Scene 1., in which we imagine the first planning meeting for EnjoyUp's casual-shooter Dress To Play: Cute Witches!


[Enter Creative, who works for the studio behind the game. His boss, Business, is sitting behind a desk in a comfortable office, facing a whiteboard containing diagrams of the game Creative would like to make. Business is on the board of directors, and is perpetually smoking a cigar.]

Creative: "Okay so what we want to do is make a game aimed at young female gamers. It's a dress-up game where you have a little witch, and you can deck her out in thousands of combinations of clothing."

Business: "Sounds great, my little one would..."

Creative: "Please sir, save your praise for the end of my presentation. I haven't even begun to get to the best part yet."

Business: "Sorry, proceed."

Creative: "Thank you. So on the surface it's a dress-up game. You have lots of darling little outfits at your disposal to kit out your 2D, super-deformed-esque avatar."

Business: "Super deformed? Are they monsters?"

Creative: [Chuckles condescendingly] "No, they're not. Super deformity is an art-style. Look it up, it's on Wikipedia. It means 'big head, small body'. It's an easy (and creatively cheap) way to draw a cute character model."

Business: "I see."

Creative: "So the player spends maybe ten minutes getting everything right from the small selection of clothes, skin tones, eye colours, and so on that are initially on offer. Then they can unlock more."

Business: "Ah! Unlockables. That's a back-of-the-box feature right there. PR will be pleased!"

Creative: "Exactly. But the exciting part is how you unlock those extra bits and pieces."

Business: "Play Coins?"

Creative: "No."

Business: "StreetPass?"

Creative: "Uh uh."

B: [Rubs hands with glee] "Micro transactions?"

Creative: "A nice thought, but no. No, instead of any of those, you unlock them by playing the main game."

Business: "I thought the dress up bit was the main game?"

Creative: "With the title Dress To Play: Cute Witches! you might be led to believe that, but you'd be wrong. The main game is actually a pacifist shmup, in which you don't shoot anything, and have to collect stars."

[Long, protracted silence. Creative is beaming, Business looks puzzled]

Business: "I'm not sure I underst..."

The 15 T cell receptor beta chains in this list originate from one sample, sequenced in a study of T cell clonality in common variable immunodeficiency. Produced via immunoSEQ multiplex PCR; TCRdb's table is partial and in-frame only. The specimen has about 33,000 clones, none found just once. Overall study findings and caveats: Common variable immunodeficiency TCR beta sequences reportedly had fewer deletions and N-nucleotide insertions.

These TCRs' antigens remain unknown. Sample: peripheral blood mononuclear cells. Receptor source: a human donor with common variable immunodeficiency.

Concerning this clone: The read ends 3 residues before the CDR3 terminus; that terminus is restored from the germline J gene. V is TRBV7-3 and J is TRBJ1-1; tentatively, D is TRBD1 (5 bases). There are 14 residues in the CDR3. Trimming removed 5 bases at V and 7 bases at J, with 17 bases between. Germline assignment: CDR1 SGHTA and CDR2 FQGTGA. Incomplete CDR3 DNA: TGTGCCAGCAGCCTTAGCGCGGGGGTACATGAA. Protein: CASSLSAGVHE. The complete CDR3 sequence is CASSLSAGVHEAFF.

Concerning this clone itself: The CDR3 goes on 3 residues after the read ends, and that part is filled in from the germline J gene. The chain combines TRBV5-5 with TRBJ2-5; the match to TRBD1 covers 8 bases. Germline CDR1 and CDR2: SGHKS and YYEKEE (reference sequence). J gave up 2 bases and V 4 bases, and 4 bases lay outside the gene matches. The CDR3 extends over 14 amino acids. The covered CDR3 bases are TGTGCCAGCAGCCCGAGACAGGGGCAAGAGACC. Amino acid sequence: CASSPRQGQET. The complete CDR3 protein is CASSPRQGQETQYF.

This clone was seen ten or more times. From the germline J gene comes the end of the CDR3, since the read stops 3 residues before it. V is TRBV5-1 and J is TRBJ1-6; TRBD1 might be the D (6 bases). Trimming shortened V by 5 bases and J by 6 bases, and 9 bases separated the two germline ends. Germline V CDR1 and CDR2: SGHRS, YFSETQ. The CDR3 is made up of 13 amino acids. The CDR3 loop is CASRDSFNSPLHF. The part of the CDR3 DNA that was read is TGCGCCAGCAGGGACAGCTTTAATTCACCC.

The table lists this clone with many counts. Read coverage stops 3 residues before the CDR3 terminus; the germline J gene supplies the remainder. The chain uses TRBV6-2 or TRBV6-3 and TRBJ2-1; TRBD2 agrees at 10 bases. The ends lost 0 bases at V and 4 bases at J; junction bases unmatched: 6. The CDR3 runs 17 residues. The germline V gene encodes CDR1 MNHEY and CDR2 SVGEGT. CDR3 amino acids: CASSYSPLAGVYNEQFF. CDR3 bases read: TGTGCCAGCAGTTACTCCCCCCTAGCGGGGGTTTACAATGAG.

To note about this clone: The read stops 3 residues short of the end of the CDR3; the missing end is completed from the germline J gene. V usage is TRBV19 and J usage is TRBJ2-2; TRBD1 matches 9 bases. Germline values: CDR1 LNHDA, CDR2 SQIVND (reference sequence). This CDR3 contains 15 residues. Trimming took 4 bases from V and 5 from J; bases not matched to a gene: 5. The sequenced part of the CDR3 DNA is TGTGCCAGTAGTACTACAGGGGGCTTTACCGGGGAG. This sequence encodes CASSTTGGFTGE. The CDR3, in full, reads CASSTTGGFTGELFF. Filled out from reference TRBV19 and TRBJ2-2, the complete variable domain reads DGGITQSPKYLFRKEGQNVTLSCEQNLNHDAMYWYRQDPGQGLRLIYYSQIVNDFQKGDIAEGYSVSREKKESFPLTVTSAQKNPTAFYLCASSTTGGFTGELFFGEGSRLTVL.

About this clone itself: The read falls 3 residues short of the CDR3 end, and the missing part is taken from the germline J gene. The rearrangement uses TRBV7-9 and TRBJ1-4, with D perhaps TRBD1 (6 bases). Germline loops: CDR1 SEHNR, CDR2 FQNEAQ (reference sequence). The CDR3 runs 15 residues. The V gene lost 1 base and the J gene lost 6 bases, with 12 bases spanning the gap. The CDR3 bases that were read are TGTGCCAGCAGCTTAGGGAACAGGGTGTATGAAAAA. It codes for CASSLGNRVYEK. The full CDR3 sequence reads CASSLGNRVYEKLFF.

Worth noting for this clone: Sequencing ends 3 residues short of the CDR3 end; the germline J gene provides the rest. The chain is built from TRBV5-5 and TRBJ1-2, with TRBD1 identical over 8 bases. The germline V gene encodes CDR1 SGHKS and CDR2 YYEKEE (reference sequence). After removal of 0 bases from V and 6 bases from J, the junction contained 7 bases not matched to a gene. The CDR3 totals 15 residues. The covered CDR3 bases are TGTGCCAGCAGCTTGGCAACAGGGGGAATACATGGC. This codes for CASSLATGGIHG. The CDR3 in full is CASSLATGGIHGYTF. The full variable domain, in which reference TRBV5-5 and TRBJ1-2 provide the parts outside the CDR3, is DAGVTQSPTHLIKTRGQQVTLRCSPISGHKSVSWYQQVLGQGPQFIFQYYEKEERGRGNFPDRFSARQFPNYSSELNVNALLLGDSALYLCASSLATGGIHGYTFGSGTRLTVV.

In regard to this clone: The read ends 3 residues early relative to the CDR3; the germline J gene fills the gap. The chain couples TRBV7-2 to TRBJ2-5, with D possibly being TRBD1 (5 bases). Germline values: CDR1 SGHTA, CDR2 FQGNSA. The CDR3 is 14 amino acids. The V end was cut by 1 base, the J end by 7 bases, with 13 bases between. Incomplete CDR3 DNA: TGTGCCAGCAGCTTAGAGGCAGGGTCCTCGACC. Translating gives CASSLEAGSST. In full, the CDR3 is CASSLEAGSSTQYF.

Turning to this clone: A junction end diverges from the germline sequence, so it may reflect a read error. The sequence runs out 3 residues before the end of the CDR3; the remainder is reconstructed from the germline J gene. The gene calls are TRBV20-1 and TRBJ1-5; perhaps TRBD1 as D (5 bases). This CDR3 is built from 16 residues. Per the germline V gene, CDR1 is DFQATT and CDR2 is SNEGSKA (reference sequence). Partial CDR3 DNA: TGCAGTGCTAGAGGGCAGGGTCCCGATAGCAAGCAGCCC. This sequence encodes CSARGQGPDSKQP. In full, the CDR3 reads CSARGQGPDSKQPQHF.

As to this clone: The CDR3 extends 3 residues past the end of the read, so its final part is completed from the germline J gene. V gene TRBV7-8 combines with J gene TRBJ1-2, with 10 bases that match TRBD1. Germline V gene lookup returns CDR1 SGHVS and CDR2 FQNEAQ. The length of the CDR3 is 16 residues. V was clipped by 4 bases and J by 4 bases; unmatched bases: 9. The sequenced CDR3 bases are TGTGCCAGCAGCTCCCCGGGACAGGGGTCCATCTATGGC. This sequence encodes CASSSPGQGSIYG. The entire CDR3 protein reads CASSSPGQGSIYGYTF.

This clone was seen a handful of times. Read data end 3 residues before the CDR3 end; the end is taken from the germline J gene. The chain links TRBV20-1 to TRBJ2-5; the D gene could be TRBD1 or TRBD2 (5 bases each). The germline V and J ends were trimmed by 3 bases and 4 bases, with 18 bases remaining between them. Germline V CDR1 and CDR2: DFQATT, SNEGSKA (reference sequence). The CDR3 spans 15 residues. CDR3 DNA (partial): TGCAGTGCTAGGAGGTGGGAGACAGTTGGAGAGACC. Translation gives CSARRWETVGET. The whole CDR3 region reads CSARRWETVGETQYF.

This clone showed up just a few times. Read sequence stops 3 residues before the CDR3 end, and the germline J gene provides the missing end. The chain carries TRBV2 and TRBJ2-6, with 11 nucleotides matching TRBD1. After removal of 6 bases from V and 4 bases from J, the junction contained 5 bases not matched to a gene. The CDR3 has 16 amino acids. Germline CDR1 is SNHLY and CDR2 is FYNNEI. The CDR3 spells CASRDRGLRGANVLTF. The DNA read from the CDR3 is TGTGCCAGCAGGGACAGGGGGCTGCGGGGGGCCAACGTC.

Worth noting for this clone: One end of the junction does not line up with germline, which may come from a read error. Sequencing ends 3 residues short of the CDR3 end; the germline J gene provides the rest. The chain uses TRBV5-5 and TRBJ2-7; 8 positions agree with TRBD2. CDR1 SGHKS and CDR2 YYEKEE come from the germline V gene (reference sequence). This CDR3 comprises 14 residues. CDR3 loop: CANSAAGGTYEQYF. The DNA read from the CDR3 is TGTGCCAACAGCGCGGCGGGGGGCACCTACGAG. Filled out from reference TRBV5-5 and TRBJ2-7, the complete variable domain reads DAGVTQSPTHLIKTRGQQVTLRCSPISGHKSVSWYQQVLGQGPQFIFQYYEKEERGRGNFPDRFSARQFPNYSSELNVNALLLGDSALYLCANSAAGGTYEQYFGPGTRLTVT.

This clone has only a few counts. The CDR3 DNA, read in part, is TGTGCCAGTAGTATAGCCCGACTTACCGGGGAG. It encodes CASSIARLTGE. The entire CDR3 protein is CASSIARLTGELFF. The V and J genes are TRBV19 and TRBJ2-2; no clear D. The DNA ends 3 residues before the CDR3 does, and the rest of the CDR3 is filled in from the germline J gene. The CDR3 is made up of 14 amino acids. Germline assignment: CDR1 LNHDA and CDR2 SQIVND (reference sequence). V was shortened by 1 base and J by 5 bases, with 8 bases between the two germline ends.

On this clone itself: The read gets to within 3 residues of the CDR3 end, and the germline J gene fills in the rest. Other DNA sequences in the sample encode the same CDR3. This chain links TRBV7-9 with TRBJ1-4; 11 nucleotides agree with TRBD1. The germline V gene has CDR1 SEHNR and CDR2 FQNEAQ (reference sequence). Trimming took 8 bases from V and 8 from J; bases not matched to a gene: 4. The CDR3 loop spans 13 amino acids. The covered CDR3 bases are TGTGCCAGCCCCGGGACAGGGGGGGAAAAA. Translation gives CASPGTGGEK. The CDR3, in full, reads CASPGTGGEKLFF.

Creative: "See, you're a witch, right? Well you aren't. But the girls in the game? They are. And what do witches do? They fly on broomsticks.

"Sooooo... to prove to the player that they're witches, without doing anything like 'build a story' or 'develop character', we make the main game about flying left to right through colourful levels, where you avoid enemies and collect the aforementioned stars."

Business: "Right".

Creative: "There's a buttload of challenges to keep players busy, too. Collect X number of stars in one run. Put in X number of minutes of play... um... collect even MORE stars. Loads. Loads to do."

Business: "They sound kind of dull, though, and won't the player just naturally get these 'achievements' through normal play? Where's the challenge in that?"

Creative: "Ah, but here's the brilliant bit: we'll make the gameplay tedious, so that the inherent challenge becomes staying in the game long enough to rack up the required numbers.

"Because the game is really easy, and really slow. See, you move around with the Circle Pad, and enemies advance towards you at a glacial pace, giving you plenty of time to react.

"The only time you'll ever get hit - and therefore lose a bit of your energy - is when you aim for tricky stars or when you clip a bad guy who's too big to avoid. Or when you fall foul of the shoddy clipping, of course."

Business: "And no shooting? At all?"

Creative: "Well, these witches are cute witches - they don't want to kill anyone. Especially not flying goldfish!"

Business: "Sorry?"

Creative: "Flying goldfish, sir. Also some personality-less geometric shapes, giant ghosts. We'll use the Boos from the Mario games as, ahem, 'inspiration' [Creative winks], and whatever else the art team have got lying about."

Business: "Presentation level? I don't want to spend a lot of money on this..."

Creative: "It'll look like a Flash game from six years back."

Business: "Sound?"

Creative: "My cousin Jessie's recording it as we speak. She's droning 'na na naaa, na na naaaaaaaa' along to a jovial pop beat we bashed together, and we'll put some reverb on her vocals to make it sound spooky."

Business: [After a thoughtful pause...] "Well, you've never led me astray before. Get your finest team of three interns to slap this together in a few days and we'll put it out on the eShop for a few quid and see how it does. Maybe some kids will accidentally buy it when they get their 3DS's this Christmas."